For this embodiment, Q1 and Q2 are controlled by switching signal SW1HV; Q3 and Q4 are controlled by switching signal SW2HV; Q8 is controlled by SW1; and the complementary transmission gate formed by I2, Q9 and Q10 is controlled by SW2. It is possible in an alternate embodiment to omit the need for bootstrap circuits by utilizing complementary CMOS switches for Q1-Q4. In this case, NOR gates N1 and N2 are replaced with OR gates which will control Q1-Q4 directly. If the sleep function is also omitted, switches Q1 and Q2 can be controlled by SW1 directly, and switches Q3 and Q4 can be controlled by SW2 directly. NOR gates N1 and N2 are not necessary in this alternate embodiment. If the sleep function is omitted, but bootstrap circuits are used, then NOR gates N1 and N2 are omitted, and the input to BSTRAP 1 is SW2 and the input to BSTRAP 2 is SW1.
The circuit of the AZAMP shown in FIG. 6 and described in copending application filed Jul. 5, 1991 is illustrated in FIG. 8. In FIG. 8, reference voltage signal VR is provided to the gate of NMOS transistor M11. Signal VP, the voltage signal coupled to the positive input node of the AZAMP, is coupled to the gate of NMOS transistor M13. Signal VN, the voltage input signal to the negative input terminal of the AZAMP, is coupled to the gate of NMOS transistor M14. Signal H* is coupled to the gates of NMOS transistors M21 and M24. Signal AZ is coupled to the gates of transistors M22 and M23. Signal VBN is coupled to the gate of NMOS transistor M1. SLEEP is coupled to the gates of NMOS transistors M25, M26 and M27.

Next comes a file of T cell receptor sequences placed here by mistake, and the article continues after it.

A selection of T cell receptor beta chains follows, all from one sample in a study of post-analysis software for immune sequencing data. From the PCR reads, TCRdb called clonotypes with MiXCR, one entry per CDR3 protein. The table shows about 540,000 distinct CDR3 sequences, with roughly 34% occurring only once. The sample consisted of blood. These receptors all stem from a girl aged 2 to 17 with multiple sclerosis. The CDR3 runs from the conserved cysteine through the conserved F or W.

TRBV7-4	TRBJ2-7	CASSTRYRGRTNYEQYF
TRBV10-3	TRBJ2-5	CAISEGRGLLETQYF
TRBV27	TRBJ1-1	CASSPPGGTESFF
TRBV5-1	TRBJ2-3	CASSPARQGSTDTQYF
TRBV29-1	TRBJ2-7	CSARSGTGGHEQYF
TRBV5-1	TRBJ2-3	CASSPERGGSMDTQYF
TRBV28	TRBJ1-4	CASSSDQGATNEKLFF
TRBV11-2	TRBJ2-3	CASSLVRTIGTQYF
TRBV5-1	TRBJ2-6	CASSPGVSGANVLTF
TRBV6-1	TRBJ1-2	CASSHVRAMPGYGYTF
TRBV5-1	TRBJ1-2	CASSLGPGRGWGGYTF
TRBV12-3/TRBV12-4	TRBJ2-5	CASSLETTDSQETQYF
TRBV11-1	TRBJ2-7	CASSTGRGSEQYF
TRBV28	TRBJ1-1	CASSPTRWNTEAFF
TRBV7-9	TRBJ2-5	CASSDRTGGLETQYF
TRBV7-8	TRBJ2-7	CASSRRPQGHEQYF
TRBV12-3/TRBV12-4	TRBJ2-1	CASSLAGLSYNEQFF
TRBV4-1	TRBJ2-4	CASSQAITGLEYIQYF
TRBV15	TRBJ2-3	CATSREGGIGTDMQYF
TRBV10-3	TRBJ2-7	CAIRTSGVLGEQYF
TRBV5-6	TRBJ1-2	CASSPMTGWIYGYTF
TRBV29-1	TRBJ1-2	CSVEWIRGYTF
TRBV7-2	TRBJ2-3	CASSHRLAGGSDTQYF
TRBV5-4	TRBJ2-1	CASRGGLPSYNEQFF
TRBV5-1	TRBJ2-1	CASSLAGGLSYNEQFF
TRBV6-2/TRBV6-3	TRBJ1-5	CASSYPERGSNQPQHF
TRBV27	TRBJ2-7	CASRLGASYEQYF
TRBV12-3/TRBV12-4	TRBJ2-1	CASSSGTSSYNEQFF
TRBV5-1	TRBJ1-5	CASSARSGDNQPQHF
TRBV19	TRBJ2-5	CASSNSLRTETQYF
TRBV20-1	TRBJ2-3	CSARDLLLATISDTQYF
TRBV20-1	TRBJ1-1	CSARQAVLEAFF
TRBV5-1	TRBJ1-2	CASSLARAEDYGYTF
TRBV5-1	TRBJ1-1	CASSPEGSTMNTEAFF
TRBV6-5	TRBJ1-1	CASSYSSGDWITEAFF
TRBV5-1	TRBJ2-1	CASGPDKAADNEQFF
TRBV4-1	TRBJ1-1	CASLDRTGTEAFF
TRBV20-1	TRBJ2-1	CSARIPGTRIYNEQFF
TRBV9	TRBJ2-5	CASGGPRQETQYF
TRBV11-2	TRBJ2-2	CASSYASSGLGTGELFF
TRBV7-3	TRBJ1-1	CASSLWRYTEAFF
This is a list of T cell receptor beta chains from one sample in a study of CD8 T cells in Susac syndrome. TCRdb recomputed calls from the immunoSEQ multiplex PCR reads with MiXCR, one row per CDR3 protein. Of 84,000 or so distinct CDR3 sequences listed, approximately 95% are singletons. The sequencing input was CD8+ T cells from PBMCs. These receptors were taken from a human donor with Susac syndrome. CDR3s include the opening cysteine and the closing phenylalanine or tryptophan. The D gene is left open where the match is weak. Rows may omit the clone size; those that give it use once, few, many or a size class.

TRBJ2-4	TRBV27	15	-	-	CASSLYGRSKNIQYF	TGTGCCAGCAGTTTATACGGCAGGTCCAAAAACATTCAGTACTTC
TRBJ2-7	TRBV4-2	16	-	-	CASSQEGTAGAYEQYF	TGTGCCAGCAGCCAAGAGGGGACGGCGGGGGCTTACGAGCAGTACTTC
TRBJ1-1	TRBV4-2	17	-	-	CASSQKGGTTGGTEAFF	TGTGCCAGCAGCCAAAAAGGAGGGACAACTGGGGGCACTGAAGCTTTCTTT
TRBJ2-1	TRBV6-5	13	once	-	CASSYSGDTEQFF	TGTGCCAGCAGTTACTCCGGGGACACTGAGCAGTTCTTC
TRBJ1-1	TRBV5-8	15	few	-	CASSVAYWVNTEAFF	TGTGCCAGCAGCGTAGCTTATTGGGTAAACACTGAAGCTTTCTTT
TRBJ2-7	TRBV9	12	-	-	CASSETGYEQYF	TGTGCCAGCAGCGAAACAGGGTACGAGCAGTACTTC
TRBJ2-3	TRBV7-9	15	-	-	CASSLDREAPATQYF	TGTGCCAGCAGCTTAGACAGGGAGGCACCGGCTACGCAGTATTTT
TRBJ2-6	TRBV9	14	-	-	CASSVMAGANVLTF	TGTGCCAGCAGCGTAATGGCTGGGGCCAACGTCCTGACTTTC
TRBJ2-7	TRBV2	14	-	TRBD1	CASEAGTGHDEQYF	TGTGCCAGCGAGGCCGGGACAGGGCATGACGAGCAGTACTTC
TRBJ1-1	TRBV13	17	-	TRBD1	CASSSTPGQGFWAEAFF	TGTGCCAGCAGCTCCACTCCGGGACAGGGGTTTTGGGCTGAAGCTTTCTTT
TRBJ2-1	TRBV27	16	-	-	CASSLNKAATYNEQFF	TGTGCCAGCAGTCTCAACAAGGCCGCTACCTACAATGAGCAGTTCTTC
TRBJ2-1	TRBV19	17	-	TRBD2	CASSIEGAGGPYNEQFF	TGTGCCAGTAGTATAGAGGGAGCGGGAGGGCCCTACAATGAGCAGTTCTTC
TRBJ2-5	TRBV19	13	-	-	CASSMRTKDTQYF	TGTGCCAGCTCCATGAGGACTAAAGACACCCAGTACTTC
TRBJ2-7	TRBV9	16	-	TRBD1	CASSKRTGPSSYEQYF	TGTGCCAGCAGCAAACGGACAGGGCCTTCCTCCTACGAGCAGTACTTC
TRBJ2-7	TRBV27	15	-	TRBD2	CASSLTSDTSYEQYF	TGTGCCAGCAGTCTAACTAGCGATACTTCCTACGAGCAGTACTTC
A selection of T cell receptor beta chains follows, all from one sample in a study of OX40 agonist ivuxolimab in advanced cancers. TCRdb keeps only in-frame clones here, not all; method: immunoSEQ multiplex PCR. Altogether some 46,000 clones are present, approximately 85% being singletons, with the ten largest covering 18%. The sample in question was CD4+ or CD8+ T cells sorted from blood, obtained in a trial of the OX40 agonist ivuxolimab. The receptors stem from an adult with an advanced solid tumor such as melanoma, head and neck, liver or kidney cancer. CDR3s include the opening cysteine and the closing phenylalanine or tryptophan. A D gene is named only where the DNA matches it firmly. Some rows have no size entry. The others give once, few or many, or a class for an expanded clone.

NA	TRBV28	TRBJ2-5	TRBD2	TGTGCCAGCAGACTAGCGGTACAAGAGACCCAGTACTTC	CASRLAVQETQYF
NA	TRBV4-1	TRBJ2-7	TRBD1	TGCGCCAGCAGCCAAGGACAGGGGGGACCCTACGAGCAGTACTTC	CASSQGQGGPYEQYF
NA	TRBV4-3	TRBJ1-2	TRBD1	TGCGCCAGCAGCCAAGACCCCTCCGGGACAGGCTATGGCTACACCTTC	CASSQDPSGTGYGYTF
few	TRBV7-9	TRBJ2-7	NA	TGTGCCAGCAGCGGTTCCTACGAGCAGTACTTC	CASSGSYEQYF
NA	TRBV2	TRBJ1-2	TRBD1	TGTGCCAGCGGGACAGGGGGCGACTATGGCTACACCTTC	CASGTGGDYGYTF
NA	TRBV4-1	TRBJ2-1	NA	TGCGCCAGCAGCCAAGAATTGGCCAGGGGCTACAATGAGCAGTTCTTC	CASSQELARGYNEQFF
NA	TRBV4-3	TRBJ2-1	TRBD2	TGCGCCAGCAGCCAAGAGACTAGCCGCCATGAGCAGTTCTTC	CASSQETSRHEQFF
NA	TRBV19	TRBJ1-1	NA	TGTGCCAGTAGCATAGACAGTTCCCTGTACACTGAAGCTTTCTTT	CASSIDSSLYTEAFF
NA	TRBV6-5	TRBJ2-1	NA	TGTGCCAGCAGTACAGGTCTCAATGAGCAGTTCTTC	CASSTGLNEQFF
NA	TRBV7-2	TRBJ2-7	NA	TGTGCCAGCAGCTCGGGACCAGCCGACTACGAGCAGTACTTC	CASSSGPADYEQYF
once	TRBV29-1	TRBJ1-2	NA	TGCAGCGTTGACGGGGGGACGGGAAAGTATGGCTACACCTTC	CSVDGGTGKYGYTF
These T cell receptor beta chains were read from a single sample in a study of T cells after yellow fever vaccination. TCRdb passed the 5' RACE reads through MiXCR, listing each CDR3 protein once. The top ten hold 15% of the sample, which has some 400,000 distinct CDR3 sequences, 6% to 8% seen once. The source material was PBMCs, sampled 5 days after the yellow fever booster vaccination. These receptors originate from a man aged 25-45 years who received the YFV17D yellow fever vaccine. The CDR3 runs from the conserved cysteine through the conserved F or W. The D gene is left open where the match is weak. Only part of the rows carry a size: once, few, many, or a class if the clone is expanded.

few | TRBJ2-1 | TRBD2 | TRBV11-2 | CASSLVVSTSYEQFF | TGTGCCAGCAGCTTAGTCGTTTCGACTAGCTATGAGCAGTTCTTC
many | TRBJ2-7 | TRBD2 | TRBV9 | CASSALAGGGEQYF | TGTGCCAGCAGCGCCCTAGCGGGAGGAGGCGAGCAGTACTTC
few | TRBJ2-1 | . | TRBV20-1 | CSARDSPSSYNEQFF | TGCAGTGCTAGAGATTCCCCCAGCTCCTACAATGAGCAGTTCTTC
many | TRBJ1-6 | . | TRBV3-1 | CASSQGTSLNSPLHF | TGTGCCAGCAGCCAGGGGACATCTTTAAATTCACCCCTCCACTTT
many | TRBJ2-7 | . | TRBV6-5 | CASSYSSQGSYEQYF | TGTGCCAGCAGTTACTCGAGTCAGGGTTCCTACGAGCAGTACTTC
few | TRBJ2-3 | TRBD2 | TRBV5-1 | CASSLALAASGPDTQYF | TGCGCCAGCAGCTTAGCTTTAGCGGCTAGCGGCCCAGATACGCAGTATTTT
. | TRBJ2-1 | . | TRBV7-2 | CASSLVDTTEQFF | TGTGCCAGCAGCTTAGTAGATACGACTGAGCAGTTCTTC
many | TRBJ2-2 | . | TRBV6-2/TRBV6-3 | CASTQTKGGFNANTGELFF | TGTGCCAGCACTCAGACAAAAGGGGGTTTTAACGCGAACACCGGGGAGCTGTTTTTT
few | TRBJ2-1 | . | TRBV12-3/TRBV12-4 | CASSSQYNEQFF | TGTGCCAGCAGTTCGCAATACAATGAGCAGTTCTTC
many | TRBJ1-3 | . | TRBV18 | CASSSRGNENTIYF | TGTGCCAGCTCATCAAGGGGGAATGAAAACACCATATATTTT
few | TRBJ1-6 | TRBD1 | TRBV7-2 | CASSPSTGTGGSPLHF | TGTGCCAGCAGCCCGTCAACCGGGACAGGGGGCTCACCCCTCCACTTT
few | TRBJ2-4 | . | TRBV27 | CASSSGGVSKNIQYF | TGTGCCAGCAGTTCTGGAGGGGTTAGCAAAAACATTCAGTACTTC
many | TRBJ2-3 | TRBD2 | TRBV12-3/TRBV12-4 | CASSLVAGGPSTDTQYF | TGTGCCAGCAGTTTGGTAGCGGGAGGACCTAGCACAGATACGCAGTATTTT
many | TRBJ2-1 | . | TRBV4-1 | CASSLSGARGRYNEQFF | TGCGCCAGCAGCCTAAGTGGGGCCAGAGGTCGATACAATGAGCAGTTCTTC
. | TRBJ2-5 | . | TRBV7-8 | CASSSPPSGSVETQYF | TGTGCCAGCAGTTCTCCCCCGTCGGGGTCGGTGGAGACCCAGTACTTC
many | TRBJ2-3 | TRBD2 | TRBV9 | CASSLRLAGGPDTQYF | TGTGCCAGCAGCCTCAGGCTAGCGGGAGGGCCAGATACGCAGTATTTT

The drain of NMOS transistor M1 is coupled to the drain of PMOS transistor M2. The drain of transistor M2 is coupled to its own gate as well as being coupled to the gate of PMOS transistor M3. The source of transistor M2 is coupled to power supply VDD. The source of transistor M1 is coupled to ground. The drain of PMOS transistor M3 is coupled to the drain of NMOS transistor M5 and also coupled to the gate of transistor M5. The gate of transistor M5 is also coupled to the gates of NMOS transistors M7 and M8. The sources of transistors M5, M7 and M8 are coupled to ground.